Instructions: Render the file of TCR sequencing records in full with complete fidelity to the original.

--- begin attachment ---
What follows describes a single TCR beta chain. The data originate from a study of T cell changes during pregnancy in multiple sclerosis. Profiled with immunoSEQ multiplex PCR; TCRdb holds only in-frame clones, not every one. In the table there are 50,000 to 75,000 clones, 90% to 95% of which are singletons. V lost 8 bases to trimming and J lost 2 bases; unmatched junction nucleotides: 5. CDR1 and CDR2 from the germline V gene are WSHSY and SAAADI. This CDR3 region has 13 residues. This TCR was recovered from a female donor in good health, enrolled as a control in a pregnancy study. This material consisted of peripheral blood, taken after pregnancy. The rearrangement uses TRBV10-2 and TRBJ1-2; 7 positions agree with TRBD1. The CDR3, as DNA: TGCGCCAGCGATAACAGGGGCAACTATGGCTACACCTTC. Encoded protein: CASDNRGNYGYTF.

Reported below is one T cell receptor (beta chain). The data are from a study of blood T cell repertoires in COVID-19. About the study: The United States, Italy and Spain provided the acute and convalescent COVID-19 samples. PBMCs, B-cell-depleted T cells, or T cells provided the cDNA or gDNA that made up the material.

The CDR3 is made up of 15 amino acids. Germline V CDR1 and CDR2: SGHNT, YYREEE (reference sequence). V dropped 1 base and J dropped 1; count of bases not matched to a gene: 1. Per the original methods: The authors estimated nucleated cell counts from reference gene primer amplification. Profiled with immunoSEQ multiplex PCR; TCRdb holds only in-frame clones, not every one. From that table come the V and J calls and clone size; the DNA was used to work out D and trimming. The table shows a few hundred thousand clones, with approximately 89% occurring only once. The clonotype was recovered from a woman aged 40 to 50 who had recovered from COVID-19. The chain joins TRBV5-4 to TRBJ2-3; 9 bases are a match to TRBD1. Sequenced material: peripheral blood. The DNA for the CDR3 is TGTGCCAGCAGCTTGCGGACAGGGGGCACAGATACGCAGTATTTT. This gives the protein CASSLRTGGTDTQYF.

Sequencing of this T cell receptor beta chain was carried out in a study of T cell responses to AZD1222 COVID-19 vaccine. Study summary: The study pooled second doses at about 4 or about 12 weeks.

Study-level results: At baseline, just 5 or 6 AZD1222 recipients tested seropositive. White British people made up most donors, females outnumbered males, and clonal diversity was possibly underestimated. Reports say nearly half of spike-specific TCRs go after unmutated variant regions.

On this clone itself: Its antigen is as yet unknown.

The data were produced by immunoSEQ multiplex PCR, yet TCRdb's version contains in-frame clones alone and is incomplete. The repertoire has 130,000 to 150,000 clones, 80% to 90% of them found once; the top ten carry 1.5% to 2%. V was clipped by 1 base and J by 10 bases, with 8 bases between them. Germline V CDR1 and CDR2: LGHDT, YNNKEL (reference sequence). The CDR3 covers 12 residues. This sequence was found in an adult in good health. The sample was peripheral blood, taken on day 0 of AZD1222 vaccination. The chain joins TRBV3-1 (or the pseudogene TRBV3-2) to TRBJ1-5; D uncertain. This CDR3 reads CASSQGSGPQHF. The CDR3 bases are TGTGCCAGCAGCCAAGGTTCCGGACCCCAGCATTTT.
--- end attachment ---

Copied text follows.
What follows describes a single TCR beta chain. The data originate from a study of T cell changes during pregnancy in multiple sclerosis. Profiled with immunoSEQ multiplex PCR; TCRdb holds only in-frame clones, not every one. In the table there are 50,000 to 75,000 clones, 90% to 95% of which are singletons. V lost 8 bases to trimming and J lost 2 bases; unmatched junction nucleotides: 5. CDR1 and CDR2 from the germline V gene are WSHSY and SAAADI. This CDR3 region has 13 residues. This TCR was recovered from a female donor in good health, enrolled as a control in a pregnancy study. This material consisted of peripheral blood, taken after pregnancy. The rearrangement uses TRBV10-2 and TRBJ1-2; 7 positions agree with TRBD1. The CDR3, as DNA: TGCGCCAGCGATAACAGGGGCAACTATGGCTACACCTTC. Encoded protein: CASDNRGNYGYTF.

Reported below is one T cell receptor (beta chain). The data are from a study of blood T cell repertoires in COVID-19. About the study: The United States, Italy and Spain provided the acute and convalescent COVID-19 samples. PBMCs, B-cell-depleted T cells, or T cells provided the cDNA or gDNA that made up the material.

The CDR3 is made up of 15 amino acids. Germline V CDR1 and CDR2: SGHNT, YYREEE (reference sequence). V dropped 1 base and J dropped 1; count of bases not matched to a gene: 1. Per the original methods: The authors estimated nucleated cell counts from reference gene primer amplification. Profiled with immunoSEQ multiplex PCR; TCRdb holds only in-frame clones, not every one. From that table come the V and J calls and clone size; the DNA was used to work out D and trimming. The table shows a few hundred thousand clones, with approximately 89% occurring only once. The clonotype was recovered from a woman aged 40 to 50 who had recovered from COVID-19. The chain joins TRBV5-4 to TRBJ2-3; 9 bases are a match to TRBD1. Sequenced material: peripheral blood. The DNA for the CDR3 is TGTGCCAGCAGCTTGCGGACAGGGGGCACAGATACGCAGTATTTT. This gives the protein CASSLRTGGTDTQYF.

Sequencing of this T cell receptor beta chain was carried out in a study of T cell responses to AZD1222 COVID-19 vaccine. Study summary: The study pooled second doses at about 4 or about 12 weeks.

Study-level results: At baseline, just 5 or 6 AZD1222 recipients tested seropositive. White British people made up most donors, females outnumbered males, and clonal diversity was possibly underestimated. Reports say nearly half of spike-specific TCRs go after unmutated variant regions.

On this clone itself: Its antigen is as yet unknown.

The data were produced by immunoSEQ multiplex PCR, yet TCRdb's version contains in-frame clones alone and is incomplete. The repertoire has 130,000 to 150,000 clones, 80% to 90% of them found once; the top ten carry 1.5% to 2%. V was clipped by 1 base and J by 10 bases, with 8 bases between them. Germline V CDR1 and CDR2: LGHDT, YNNKEL (reference sequence). The CDR3 covers 12 residues. This sequence was found in an adult in good health. The sample was peripheral blood, taken on day 0 of AZD1222 vaccination. The chain joins TRBV3-1 (or the pseudogene TRBV3-2) to TRBJ1-5; D uncertain. This CDR3 reads CASSQGSGPQHF. The CDR3 bases are TGTGCCAGCAGCCAAGGTTCCGGACCCCAGCATTTT.